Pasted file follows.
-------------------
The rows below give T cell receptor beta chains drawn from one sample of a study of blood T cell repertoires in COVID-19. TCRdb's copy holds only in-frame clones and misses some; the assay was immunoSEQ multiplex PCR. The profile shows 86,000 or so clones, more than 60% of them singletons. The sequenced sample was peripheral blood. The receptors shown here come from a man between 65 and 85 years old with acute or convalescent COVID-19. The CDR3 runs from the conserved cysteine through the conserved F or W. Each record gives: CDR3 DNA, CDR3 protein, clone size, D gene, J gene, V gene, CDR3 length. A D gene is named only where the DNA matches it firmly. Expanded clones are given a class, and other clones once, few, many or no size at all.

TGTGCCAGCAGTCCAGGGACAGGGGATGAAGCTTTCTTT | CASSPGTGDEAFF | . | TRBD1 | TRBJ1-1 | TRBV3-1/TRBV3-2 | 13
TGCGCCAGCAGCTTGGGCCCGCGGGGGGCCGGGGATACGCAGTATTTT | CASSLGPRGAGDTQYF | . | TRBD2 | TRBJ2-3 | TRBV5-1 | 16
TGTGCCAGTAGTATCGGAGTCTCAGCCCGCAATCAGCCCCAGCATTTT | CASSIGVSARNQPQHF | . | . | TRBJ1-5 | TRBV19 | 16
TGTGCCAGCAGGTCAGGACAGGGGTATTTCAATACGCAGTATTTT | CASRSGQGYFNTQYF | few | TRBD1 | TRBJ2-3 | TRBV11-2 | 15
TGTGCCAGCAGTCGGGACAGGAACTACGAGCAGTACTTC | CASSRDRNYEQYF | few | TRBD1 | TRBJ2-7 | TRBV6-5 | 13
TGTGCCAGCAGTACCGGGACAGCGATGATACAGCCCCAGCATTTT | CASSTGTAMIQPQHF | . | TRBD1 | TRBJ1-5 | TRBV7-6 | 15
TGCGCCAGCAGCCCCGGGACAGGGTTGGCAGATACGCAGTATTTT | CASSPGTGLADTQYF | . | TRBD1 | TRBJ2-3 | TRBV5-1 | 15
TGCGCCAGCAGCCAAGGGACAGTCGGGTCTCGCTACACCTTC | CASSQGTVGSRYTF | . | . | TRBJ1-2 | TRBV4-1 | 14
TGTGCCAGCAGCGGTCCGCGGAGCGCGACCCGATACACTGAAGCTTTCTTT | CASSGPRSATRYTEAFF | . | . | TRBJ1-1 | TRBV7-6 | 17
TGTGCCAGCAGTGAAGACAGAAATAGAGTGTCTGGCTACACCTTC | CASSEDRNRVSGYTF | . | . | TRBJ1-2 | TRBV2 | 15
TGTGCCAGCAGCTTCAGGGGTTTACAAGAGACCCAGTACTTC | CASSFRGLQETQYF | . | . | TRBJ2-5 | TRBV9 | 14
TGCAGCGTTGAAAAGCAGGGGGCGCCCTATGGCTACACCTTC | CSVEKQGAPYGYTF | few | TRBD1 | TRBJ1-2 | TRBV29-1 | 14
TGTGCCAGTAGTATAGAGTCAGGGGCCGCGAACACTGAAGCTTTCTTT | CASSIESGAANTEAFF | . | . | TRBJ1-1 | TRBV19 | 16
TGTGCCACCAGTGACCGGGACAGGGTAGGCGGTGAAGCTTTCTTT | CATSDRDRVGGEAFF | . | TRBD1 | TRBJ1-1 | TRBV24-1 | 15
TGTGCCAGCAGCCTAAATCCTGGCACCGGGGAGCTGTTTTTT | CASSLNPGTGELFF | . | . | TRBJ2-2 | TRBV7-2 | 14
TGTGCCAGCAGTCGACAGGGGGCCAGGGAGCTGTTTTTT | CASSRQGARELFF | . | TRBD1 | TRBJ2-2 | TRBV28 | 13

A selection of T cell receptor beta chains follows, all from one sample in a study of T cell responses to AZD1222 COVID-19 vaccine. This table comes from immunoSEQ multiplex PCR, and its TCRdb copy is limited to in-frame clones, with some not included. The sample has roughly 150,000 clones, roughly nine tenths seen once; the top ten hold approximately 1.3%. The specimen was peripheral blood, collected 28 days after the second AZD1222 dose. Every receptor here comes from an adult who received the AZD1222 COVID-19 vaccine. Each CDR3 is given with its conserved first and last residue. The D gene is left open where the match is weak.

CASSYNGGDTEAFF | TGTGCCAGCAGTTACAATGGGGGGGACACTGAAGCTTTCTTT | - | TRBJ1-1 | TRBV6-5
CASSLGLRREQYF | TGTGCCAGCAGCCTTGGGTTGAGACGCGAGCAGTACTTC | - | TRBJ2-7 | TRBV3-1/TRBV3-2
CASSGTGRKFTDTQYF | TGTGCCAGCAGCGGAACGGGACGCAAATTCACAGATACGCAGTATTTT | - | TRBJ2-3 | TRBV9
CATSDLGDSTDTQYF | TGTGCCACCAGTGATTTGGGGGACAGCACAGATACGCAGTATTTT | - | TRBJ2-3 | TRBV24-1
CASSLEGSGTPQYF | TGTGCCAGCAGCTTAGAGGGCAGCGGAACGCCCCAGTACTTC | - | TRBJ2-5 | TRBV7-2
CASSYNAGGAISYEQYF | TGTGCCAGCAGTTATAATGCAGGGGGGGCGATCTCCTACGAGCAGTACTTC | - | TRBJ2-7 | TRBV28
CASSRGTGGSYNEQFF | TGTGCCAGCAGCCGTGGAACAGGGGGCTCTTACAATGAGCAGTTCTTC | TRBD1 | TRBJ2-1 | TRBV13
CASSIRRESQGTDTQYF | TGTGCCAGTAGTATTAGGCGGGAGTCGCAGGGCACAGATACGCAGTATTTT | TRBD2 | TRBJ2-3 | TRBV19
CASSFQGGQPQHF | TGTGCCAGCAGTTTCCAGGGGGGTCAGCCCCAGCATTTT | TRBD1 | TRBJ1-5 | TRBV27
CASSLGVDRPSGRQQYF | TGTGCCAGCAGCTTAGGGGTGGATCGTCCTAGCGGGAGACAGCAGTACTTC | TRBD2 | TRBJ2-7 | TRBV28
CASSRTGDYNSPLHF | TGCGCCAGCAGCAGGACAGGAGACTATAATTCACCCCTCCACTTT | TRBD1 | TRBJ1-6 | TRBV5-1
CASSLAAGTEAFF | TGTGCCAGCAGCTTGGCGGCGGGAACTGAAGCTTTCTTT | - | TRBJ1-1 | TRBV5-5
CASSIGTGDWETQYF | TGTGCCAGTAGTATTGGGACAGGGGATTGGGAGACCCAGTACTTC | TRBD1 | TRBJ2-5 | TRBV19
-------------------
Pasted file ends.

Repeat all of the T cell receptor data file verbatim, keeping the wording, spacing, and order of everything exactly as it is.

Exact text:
The rows below give T cell receptor beta chains drawn from one sample of a study of blood T cell repertoires in COVID-19. TCRdb's copy holds only in-frame clones and misses some; the assay was immunoSEQ multiplex PCR. The profile shows 86,000 or so clones, more than 60% of them singletons. The sequenced sample was peripheral blood. The receptors shown here come from a man between 65 and 85 years old with acute or convalescent COVID-19. The CDR3 runs from the conserved cysteine through the conserved F or W. Each record gives: CDR3 DNA, CDR3 protein, clone size, D gene, J gene, V gene, CDR3 length. A D gene is named only where the DNA matches it firmly. Expanded clones are given a class, and other clones once, few, many or no size at all.

TGTGCCAGCAGTCCAGGGACAGGGGATGAAGCTTTCTTT | CASSPGTGDEAFF | . | TRBD1 | TRBJ1-1 | TRBV3-1/TRBV3-2 | 13
TGCGCCAGCAGCTTGGGCCCGCGGGGGGCCGGGGATACGCAGTATTTT | CASSLGPRGAGDTQYF | . | TRBD2 | TRBJ2-3 | TRBV5-1 | 16
TGTGCCAGTAGTATCGGAGTCTCAGCCCGCAATCAGCCCCAGCATTTT | CASSIGVSARNQPQHF | . | . | TRBJ1-5 | TRBV19 | 16
TGTGCCAGCAGGTCAGGACAGGGGTATTTCAATACGCAGTATTTT | CASRSGQGYFNTQYF | few | TRBD1 | TRBJ2-3 | TRBV11-2 | 15
TGTGCCAGCAGTCGGGACAGGAACTACGAGCAGTACTTC | CASSRDRNYEQYF | few | TRBD1 | TRBJ2-7 | TRBV6-5 | 13
TGTGCCAGCAGTACCGGGACAGCGATGATACAGCCCCAGCATTTT | CASSTGTAMIQPQHF | . | TRBD1 | TRBJ1-5 | TRBV7-6 | 15
TGCGCCAGCAGCCCCGGGACAGGGTTGGCAGATACGCAGTATTTT | CASSPGTGLADTQYF | . | TRBD1 | TRBJ2-3 | TRBV5-1 | 15
TGCGCCAGCAGCCAAGGGACAGTCGGGTCTCGCTACACCTTC | CASSQGTVGSRYTF | . | . | TRBJ1-2 | TRBV4-1 | 14
TGTGCCAGCAGCGGTCCGCGGAGCGCGACCCGATACACTGAAGCTTTCTTT | CASSGPRSATRYTEAFF | . | . | TRBJ1-1 | TRBV7-6 | 17
TGTGCCAGCAGTGAAGACAGAAATAGAGTGTCTGGCTACACCTTC | CASSEDRNRVSGYTF | . | . | TRBJ1-2 | TRBV2 | 15
TGTGCCAGCAGCTTCAGGGGTTTACAAGAGACCCAGTACTTC | CASSFRGLQETQYF | . | . | TRBJ2-5 | TRBV9 | 14
TGCAGCGTTGAAAAGCAGGGGGCGCCCTATGGCTACACCTTC | CSVEKQGAPYGYTF | few | TRBD1 | TRBJ1-2 | TRBV29-1 | 14
TGTGCCAGTAGTATAGAGTCAGGGGCCGCGAACACTGAAGCTTTCTTT | CASSIESGAANTEAFF | . | . | TRBJ1-1 | TRBV19 | 16
TGTGCCACCAGTGACCGGGACAGGGTAGGCGGTGAAGCTTTCTTT | CATSDRDRVGGEAFF | . | TRBD1 | TRBJ1-1 | TRBV24-1 | 15
TGTGCCAGCAGCCTAAATCCTGGCACCGGGGAGCTGTTTTTT | CASSLNPGTGELFF | . | . | TRBJ2-2 | TRBV7-2 | 14
TGTGCCAGCAGTCGACAGGGGGCCAGGGAGCTGTTTTTT | CASSRQGARELFF | . | TRBD1 | TRBJ2-2 | TRBV28 | 13

A selection of T cell receptor beta chains follows, all from one sample in a study of T cell responses to AZD1222 COVID-19 vaccine. This table comes from immunoSEQ multiplex PCR, and its TCRdb copy is limited to in-frame clones, with some not included. The sample has roughly 150,000 clones, roughly nine tenths seen once; the top ten hold approximately 1.3%. The specimen was peripheral blood, collected 28 days after the second AZD1222 dose. Every receptor here comes from an adult who received the AZD1222 COVID-19 vaccine. Each CDR3 is given with its conserved first and last residue. The D gene is left open where the match is weak.

CASSYNGGDTEAFF | TGTGCCAGCAGTTACAATGGGGGGGACACTGAAGCTTTCTTT | - | TRBJ1-1 | TRBV6-5
CASSLGLRREQYF | TGTGCCAGCAGCCTTGGGTTGAGACGCGAGCAGTACTTC | - | TRBJ2-7 | TRBV3-1/TRBV3-2
CASSGTGRKFTDTQYF | TGTGCCAGCAGCGGAACGGGACGCAAATTCACAGATACGCAGTATTTT | - | TRBJ2-3 | TRBV9
CATSDLGDSTDTQYF | TGTGCCACCAGTGATTTGGGGGACAGCACAGATACGCAGTATTTT | - | TRBJ2-3 | TRBV24-1
CASSLEGSGTPQYF | TGTGCCAGCAGCTTAGAGGGCAGCGGAACGCCCCAGTACTTC | - | TRBJ2-5 | TRBV7-2
CASSYNAGGAISYEQYF | TGTGCCAGCAGTTATAATGCAGGGGGGGCGATCTCCTACGAGCAGTACTTC | - | TRBJ2-7 | TRBV28
CASSRGTGGSYNEQFF | TGTGCCAGCAGCCGTGGAACAGGGGGCTCTTACAATGAGCAGTTCTTC | TRBD1 | TRBJ2-1 | TRBV13
CASSIRRESQGTDTQYF | TGTGCCAGTAGTATTAGGCGGGAGTCGCAGGGCACAGATACGCAGTATTTT | TRBD2 | TRBJ2-3 | TRBV19
CASSFQGGQPQHF | TGTGCCAGCAGTTTCCAGGGGGGTCAGCCCCAGCATTTT | TRBD1 | TRBJ1-5 | TRBV27
CASSLGVDRPSGRQQYF | TGTGCCAGCAGCTTAGGGGTGGATCGTCCTAGCGGGAGACAGCAGTACTTC | TRBD2 | TRBJ2-7 | TRBV28
CASSRTGDYNSPLHF | TGCGCCAGCAGCAGGACAGGAGACTATAATTCACCCCTCCACTTT | TRBD1 | TRBJ1-6 | TRBV5-1
CASSLAAGTEAFF | TGTGCCAGCAGCTTGGCGGCGGGAACTGAAGCTTTCTTT | - | TRBJ1-1 | TRBV5-5
CASSIGTGDWETQYF | TGTGCCAGTAGTATTGGGACAGGGGATTGGGAGACCCAGTACTTC | TRBD1 | TRBJ2-5 | TRBV19